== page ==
Starter: Zander Neuville
Backups: Kyle Penniston, Jake Ferguson, Luke Benzschawel
Overview: Wisconsin uses multiple tight ends depending on the formation, but Neuville gets the starting nod because of his experience. He caught 9 passes for 81 yards with 2 touchdowns last season before sustaining a right leg injury in the regular-season finale against Minnesota. Neuville showed he can be more than a blocker in the Badgers’ offense. Penniston caught 7 passes for 56 yards with 1 touchdown. Both players should have a much greater role now that Troy Fumagalli has used up his eligibility. Jake Ferguson earned rave reviews during bowl prep and could be the next great tight end in Wisconsin’s pipeline.
Starter: Cole Van Lanen
Backup: Patrick Kasl
Overview: Even if Michael Deiter opts to return for his senior season, it seems highly unlikely he remains at tackle. Deiter earned All-America honors in 2017, but he’s a much better interior lineman, which is where he projects to play in the NFL. Cole Van Lanen and Patrick Kasl deserve their opportunity to see the field. Kasl was excellent when he replaced an injured David Edwards at right tackle during the Orange Bowl.
Starter: Michael Deiter
Backup: Jon Dietzen or Jason Erdmann
Overview: Michael Deiter can play anywhere on the offensive line, but left guard seems to make the most sense next season, if he comes back to school. It’s awfully crowded on the depth chart, which speaks to how much talent the line has built up the past couple of seasons. Deiter has started 11 games at left guard in his career to go with 14 starts at left tackle and 16 starts at center. When healthy, Dietzen was Wisconsin’s starting left guard in 2017, but Jason Erdmann earned plenty of reps as well.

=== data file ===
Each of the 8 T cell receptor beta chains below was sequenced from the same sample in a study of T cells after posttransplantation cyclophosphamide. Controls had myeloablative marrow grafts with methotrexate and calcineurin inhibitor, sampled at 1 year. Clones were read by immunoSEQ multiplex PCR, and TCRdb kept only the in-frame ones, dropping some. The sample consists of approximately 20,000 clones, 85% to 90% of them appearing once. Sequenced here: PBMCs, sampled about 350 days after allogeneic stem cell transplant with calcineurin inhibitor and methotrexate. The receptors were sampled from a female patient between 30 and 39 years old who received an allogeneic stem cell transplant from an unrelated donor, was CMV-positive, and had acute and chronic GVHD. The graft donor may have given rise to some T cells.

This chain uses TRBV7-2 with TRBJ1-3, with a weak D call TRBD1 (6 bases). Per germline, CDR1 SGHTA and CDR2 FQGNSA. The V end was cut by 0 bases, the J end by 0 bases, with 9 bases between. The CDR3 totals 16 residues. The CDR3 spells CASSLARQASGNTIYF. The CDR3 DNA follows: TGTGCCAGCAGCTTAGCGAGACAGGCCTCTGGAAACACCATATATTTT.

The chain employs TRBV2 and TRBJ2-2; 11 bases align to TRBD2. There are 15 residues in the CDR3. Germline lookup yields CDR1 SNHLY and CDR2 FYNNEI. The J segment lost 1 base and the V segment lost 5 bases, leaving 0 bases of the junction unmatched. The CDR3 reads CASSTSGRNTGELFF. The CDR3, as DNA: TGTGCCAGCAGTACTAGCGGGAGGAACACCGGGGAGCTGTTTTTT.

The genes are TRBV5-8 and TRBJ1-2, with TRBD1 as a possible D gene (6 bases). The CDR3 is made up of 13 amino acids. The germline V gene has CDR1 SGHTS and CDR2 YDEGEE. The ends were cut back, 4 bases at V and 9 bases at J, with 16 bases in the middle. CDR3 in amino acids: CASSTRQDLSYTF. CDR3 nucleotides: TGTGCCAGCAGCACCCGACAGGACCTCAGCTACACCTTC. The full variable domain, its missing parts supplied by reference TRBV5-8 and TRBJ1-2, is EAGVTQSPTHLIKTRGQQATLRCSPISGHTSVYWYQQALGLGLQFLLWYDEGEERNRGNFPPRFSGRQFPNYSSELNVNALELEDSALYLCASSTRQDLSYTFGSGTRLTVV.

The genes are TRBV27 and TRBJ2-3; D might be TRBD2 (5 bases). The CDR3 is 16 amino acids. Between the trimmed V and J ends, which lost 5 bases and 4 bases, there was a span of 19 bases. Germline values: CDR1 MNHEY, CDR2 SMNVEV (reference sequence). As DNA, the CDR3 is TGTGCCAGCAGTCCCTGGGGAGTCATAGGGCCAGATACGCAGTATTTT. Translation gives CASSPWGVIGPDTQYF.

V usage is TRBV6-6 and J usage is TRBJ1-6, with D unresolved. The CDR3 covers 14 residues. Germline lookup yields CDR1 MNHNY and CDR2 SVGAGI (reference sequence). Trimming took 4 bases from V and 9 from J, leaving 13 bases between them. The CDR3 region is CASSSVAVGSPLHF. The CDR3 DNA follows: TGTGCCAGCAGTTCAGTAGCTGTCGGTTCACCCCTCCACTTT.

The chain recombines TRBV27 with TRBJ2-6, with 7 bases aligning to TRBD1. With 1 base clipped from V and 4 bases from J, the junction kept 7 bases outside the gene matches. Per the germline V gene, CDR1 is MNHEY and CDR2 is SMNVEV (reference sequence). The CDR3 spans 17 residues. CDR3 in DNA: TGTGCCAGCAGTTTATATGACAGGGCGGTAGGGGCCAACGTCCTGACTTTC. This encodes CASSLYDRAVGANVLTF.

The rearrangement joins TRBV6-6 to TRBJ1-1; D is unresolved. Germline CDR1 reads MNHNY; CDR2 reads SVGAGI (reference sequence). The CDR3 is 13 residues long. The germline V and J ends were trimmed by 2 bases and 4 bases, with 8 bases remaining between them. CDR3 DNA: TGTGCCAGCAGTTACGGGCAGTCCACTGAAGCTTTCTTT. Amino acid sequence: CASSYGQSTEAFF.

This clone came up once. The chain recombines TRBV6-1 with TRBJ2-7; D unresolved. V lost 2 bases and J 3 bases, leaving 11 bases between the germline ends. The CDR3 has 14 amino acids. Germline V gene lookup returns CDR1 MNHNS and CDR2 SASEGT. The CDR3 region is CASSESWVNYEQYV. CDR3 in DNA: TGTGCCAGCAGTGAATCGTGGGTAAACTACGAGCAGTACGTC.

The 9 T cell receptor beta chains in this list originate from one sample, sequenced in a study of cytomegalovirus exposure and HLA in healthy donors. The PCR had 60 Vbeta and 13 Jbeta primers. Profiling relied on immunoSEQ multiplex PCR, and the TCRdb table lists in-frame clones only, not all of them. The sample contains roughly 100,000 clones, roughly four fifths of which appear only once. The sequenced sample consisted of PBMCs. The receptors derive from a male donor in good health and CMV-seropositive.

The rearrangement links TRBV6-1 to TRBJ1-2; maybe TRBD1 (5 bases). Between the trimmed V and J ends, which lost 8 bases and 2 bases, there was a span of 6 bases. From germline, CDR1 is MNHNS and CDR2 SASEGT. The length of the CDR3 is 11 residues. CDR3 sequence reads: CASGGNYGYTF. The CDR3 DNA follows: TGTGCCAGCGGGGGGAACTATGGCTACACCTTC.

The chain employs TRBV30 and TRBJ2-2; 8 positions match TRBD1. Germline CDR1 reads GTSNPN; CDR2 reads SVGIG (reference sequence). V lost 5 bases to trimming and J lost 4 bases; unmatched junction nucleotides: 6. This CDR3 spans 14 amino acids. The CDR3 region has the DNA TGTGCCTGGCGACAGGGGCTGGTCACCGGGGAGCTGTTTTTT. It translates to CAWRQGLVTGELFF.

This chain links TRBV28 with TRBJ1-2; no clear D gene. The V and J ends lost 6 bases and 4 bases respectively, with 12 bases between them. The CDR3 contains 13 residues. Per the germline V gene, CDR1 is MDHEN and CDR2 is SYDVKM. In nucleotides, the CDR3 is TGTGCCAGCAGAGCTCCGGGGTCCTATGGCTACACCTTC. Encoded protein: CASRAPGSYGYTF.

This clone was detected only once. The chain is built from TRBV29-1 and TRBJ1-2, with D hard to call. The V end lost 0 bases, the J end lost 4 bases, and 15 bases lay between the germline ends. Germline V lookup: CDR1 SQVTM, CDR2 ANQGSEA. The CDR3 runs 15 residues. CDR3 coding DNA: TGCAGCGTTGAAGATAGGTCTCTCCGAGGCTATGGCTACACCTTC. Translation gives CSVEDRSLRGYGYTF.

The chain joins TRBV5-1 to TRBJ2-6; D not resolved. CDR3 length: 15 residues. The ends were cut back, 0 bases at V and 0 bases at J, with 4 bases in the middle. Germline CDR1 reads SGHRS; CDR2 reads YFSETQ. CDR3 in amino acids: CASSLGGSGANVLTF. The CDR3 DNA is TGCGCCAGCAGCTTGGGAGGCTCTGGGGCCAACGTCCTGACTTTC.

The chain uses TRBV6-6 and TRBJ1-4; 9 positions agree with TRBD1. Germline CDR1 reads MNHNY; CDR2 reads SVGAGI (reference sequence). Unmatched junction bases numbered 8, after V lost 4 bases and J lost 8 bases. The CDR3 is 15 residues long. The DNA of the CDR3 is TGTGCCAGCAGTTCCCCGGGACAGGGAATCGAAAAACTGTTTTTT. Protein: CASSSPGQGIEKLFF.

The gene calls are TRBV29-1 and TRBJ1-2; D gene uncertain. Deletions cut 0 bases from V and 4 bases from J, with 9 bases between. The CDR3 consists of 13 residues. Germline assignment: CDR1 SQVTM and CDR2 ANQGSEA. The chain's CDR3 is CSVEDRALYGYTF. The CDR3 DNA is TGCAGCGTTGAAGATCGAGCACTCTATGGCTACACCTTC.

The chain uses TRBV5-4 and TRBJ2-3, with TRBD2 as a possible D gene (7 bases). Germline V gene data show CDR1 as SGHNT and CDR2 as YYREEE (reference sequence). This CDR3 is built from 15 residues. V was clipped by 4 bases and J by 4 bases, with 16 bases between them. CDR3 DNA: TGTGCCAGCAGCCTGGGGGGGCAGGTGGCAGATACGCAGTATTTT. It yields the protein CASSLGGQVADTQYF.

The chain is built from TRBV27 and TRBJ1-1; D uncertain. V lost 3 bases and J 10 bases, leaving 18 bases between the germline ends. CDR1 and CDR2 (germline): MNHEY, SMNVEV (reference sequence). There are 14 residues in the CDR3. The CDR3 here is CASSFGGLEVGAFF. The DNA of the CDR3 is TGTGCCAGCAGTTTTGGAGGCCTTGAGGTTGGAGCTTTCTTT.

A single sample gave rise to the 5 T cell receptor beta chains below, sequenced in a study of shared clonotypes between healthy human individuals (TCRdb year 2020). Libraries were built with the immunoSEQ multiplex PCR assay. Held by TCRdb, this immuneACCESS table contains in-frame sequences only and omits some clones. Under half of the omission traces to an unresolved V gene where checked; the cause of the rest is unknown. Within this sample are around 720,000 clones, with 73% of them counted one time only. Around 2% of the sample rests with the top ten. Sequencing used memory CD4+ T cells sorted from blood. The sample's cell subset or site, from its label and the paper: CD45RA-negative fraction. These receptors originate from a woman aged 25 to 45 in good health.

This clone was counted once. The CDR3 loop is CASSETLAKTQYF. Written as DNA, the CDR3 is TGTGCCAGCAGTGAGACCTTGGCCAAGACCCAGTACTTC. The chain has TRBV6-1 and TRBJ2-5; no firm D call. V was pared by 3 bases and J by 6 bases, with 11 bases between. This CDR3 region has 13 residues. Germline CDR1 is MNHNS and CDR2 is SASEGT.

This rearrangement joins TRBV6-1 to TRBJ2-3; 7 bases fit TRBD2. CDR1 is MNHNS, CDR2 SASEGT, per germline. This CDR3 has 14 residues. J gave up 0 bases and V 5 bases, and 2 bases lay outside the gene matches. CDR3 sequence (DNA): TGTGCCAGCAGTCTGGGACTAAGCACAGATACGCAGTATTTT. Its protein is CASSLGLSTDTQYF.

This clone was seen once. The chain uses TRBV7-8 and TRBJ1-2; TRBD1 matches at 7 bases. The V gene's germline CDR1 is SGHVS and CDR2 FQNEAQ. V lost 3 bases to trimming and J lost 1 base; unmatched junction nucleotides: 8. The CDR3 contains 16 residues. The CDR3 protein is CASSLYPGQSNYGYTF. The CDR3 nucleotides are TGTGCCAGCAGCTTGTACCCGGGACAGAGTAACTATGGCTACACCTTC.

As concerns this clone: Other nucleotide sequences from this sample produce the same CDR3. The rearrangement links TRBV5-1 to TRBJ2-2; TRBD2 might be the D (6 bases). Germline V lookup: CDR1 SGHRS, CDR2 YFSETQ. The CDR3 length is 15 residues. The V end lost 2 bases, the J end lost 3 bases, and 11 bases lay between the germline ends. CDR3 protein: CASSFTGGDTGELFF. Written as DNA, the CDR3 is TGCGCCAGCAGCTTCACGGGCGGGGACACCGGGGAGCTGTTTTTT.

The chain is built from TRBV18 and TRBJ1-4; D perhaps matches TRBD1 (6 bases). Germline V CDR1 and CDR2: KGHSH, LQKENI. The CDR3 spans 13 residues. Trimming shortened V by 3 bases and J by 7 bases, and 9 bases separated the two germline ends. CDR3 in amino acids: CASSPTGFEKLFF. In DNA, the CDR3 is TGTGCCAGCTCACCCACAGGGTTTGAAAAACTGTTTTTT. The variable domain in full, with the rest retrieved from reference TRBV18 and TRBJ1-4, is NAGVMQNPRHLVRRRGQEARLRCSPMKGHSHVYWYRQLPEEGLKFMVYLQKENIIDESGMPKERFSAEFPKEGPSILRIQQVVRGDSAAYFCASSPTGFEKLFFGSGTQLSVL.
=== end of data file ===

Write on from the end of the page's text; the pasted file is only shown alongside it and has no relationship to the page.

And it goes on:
Starter: Tyler Biadasz
Backup: Brett Connors
Overview: Tyler Biadasz was so impressive as a redshirt freshman that coaches were able to slide Michael Deiter over to left tackle. Deiter had nothing but positive things to say about Biadasz and noted he was well ahead of the pace set by Deiter, who also started at center in his redshirt freshman season. Brett Connors has earned significant time at center and even started 4 games there in 2016. This is a pretty solid two-deep entering next season.
Starter: Beau Benzschawel
Backup: Micah Kapoi
Overview: Beau Benzschawel could have left school after his junior season and been a mid-round NFL draft pick. Instead, he announced that he would return for his senior season, which further bolsters Wisconsin’s offensive line. Benzschawel was an All-America player and should help the Badgers form a dominant right side of the line alongside right tackle David Edwards. Micah Kapoi can play both guard spots. But given the depth at left guard, he would seem to be a better fit as a reserve right guard. Kapoi came in at right guard for Benzschawel when he sustained a right leg injury against Florida Atlantic.
Starter: David Edwards
Backup: David Moorman
Overview: David Edwards has developed faster than anyone could have foreseen and earned All-America honors as a redshirt sophomore last season. He’ll only continue to improve in 2018. David Moorman seems a viable candidate to serve as Edwards’ backup because he has played in a bunch of games in each of the last two seasons. Patrick Kasl was Edwards’ backup this season, but he might be able to earn more reps next season at left tackle. The backup spots on the offensive line are still fluid, and we’ll have more answers once spring practice begins.